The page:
Aaron Rodgers Bashes NFL’s Response to Damar Hamlin Incident

Aaron Rodgers Packers

Getty Green Bay Packers quarterback Aaron Rodgers.

As one of the biggest names in the NFL, Green Bay Packers quarterback Aaron Rodgers hasn’t been afraid to speak his mind, and he aired out some of his frustrations with the league’s response to the Damar Hamlin incident.

On Monday, January 2, the Monday Night Football game between the Buffalo Bills and Cincinnati Bengals was postponed after Hamlin suffered cardiac arrest on the field after tackling Bengals WR Tee Higgins in the first quarter. While Hamlin remains in critical condition as of Thursday, January 5, there are still some questions surrounding the league’s response immediately following the incident.

One of the bigger talking points following Hamlin’s cardiac arrest has been the report that players and coaches on the field were told that they would be given a five-minute warmup before resuming the game rather than calling it off. Rodgers himself was upset with that response, talking about it during his media availability on Wednesday, January 4.

“Whoever said five minutes should have their job evaluated I think,” Rodgers said. “It’s pretty evident that the league talks about player safety, but they added an extra game that was all about money. It had nothing to do with player safety…This was a black eye for the league, and they have got to do better next time.”

NFL Denies Telling Players That Bills-Bengals Game Would Resume

Despite frustrations from fans and players across the league about the incident, the NFL is refuting the claims that the initial plan was for the Bills-Bengals game, which took over an hour to be postponed, to carry on following Hamlin’s hospitalization.

During the Monday Night Football broadcast, ESPN commentator Joe Buck reported at least four times on air that the players would be given five minutes to warm up before restarting play.

“As we said, they’ve been given five minutes to quote-unquote ‘get ready’ to go back to playing. That’s the word we get from the league and the word we get from down on the field,” Buck stated at one point.

However, speaking to the media in the early morning hours of January 3, the NFL’s executive vice president of football operations Troy Vincent shot down that claim.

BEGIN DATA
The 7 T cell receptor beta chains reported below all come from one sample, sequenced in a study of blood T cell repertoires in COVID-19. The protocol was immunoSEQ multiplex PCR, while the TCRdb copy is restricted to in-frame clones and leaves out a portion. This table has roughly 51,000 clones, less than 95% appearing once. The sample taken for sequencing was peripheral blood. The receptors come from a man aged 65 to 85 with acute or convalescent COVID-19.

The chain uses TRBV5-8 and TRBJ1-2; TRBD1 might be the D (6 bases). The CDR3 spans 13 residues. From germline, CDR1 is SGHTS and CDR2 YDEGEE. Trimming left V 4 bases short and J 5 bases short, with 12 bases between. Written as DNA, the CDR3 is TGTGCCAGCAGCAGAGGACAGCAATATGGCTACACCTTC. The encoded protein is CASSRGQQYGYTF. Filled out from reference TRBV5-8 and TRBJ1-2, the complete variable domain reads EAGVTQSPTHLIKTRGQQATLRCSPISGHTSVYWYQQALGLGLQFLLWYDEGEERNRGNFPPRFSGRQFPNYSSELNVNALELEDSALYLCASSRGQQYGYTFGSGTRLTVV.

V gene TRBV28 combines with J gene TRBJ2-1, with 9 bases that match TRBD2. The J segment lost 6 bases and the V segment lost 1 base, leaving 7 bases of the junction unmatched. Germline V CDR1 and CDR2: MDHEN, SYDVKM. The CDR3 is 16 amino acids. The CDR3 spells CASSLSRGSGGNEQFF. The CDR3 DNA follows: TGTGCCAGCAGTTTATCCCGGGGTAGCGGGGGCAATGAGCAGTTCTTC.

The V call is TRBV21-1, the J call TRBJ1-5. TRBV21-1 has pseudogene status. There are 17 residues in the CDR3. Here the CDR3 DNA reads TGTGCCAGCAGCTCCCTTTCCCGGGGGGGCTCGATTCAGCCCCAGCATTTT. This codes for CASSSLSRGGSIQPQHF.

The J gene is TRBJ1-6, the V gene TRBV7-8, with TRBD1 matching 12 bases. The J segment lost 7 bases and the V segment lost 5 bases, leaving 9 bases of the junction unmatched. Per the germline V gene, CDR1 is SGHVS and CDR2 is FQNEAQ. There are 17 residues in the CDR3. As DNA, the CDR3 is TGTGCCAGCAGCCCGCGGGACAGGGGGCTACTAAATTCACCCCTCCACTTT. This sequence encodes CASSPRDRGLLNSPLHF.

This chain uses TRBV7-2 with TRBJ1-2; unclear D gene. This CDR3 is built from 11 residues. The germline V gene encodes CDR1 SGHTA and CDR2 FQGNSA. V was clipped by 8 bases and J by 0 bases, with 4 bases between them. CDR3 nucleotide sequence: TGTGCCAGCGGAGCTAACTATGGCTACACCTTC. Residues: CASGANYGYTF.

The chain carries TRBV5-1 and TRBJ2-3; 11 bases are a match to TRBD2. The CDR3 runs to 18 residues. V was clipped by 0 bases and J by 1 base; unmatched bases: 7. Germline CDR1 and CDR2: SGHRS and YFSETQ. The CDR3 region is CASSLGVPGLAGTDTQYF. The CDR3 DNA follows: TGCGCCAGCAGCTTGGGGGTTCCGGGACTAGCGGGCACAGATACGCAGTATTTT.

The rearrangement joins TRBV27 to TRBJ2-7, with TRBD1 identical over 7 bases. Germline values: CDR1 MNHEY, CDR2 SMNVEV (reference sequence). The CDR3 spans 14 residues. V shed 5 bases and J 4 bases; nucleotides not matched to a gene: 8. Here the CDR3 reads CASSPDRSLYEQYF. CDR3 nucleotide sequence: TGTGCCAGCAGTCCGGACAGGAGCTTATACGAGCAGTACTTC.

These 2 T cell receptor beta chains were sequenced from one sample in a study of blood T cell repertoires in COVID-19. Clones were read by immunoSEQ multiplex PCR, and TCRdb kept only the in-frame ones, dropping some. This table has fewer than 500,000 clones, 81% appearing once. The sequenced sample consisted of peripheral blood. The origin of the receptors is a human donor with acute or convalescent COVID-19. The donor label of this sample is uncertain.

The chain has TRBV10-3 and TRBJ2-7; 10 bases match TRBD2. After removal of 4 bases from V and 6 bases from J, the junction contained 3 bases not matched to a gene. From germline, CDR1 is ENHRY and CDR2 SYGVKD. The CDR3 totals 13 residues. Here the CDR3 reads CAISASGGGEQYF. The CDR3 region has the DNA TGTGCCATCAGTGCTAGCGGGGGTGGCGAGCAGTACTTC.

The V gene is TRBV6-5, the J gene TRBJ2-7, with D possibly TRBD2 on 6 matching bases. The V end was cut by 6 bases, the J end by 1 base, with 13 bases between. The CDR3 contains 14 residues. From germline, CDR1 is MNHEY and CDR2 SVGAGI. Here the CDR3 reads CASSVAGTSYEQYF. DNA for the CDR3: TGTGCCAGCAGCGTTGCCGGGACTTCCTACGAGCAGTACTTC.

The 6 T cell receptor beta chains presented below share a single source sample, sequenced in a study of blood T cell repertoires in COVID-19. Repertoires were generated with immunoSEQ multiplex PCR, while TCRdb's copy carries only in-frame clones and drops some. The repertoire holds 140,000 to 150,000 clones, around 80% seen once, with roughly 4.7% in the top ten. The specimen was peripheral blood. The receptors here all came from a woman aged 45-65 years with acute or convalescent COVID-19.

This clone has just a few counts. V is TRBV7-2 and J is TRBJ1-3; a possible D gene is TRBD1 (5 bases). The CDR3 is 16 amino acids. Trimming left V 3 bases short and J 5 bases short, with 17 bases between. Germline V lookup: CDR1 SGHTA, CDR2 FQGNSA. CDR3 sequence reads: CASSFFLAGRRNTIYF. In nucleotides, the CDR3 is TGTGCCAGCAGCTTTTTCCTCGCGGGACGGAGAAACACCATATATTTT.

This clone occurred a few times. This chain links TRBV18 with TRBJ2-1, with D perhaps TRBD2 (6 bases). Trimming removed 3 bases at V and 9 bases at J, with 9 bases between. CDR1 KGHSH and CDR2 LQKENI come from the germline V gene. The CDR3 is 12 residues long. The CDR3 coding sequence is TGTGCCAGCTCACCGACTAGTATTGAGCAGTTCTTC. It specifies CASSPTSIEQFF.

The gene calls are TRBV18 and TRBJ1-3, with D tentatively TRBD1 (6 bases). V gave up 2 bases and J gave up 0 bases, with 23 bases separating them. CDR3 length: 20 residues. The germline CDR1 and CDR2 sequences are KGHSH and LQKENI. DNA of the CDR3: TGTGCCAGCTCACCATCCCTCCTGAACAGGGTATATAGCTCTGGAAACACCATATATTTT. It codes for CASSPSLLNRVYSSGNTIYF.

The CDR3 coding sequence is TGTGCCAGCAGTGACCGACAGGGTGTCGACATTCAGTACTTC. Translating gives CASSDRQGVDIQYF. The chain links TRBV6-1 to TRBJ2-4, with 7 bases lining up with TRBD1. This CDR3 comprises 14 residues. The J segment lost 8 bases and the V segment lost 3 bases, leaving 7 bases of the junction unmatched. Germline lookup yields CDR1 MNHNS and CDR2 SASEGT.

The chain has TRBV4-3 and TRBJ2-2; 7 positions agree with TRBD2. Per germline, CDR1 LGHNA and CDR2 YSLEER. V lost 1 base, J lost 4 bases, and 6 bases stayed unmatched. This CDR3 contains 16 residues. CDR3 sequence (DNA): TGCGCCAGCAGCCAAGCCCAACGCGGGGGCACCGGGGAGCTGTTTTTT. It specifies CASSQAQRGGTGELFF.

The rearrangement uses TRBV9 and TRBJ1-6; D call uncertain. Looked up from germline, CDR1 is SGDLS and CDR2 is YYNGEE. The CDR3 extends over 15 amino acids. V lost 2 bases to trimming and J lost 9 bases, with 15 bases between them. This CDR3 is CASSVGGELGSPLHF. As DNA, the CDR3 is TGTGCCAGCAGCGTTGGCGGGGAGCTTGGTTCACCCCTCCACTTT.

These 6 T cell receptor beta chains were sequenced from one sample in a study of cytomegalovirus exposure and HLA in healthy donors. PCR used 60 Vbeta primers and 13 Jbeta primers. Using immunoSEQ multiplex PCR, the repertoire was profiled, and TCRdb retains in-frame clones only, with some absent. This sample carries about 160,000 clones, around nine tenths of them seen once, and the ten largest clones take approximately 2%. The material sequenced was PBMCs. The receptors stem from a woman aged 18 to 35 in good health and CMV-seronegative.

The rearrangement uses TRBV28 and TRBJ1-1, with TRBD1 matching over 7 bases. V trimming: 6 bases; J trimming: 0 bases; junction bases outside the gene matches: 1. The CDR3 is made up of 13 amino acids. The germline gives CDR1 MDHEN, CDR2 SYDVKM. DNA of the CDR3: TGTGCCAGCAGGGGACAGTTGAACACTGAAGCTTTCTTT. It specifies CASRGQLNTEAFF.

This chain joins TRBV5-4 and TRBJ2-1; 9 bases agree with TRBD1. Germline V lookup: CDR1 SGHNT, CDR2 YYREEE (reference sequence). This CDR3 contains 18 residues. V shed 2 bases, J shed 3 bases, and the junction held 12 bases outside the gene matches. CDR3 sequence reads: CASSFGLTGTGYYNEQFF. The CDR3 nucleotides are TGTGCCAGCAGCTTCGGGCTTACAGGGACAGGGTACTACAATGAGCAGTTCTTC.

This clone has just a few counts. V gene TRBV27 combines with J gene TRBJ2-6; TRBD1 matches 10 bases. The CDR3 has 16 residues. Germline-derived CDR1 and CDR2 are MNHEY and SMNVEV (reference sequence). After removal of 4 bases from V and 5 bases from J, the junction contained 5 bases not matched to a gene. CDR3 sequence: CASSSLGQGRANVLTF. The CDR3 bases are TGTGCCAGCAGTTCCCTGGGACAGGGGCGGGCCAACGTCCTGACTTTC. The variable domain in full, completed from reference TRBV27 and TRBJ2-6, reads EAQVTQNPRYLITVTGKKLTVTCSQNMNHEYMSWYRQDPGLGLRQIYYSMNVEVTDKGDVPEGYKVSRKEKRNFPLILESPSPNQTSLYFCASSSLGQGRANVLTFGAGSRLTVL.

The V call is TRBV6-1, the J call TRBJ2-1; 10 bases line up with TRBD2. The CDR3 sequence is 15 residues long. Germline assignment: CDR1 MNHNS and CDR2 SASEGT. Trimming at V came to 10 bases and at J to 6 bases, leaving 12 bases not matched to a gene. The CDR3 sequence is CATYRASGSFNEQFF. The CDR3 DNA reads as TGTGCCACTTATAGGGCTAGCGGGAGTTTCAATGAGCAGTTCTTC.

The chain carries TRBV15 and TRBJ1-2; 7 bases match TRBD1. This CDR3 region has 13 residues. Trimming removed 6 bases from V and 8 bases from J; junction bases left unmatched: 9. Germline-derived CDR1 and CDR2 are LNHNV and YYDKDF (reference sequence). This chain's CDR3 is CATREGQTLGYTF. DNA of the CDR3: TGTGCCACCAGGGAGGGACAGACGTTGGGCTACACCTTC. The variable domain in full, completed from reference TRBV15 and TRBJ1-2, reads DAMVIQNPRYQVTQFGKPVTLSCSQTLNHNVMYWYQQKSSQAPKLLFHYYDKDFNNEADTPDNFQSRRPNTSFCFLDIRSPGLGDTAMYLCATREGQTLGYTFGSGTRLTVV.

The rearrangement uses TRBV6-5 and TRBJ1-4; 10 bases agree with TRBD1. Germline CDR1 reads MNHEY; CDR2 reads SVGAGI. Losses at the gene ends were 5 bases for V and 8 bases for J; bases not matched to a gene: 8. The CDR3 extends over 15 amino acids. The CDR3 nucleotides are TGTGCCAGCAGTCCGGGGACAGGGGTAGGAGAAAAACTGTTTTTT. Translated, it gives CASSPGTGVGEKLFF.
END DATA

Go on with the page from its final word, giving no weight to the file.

“I’m not sure where that came from,” Vincent said. “Frankly, there was no time period for the players to get warmed up. Frankly, the only thing that we asked was that [referee] Shawn [Smith] communicate with both head coaches to make sure they had the proper time inside the locker room to discuss what they felt like was best. So I’m not sure where that came from. Five-minute warmup never crossed my mind, personally…We never, frankly, it never crossed our mind to talk about warming up to resume play. That’s ridiculous. That’s insensitive. And that’s not a place that we should ever be in.”

ESPN also released a statement on January 3 standing by its on-air reporting.

Latest on Damar Hamlin’s Recovery

With fans, players, coaches, and everyone else involved with the NFL anxiously waiting on updates surrounding Hamlin, they were given some positive news on Thursday, January 5.

According to a Bills team statement at 10:28 a.m. Eastern, the 24-year-old has shown “remarkable improvement” in the last 24 hours. Along with making “steady progress,” Hamlin’s physicians also shared that the young Bills player, who is now awake, appears to be “neurologically intact,” although he still remains in critical condition.

A member of the Bills’ medical staff has been recognized for their efforts in saving Hamlin’s life on the field. Albert Breer with Sports Illustrated shared that Buffalo assistant athletic trainer Danny Kellington‘s quick response in administering CPR for nearly 10 minutes was vital in the response to Hamlin’s on-field cardiac arrest.

Updates for Hamlin will continue to trickle in, but fans, as well as big names around the NFL, are continuing to show their support for the Bills’ second-year safety by donating to his community toy drive, which has raised over $7 million from more than 200,000 donors since the incident.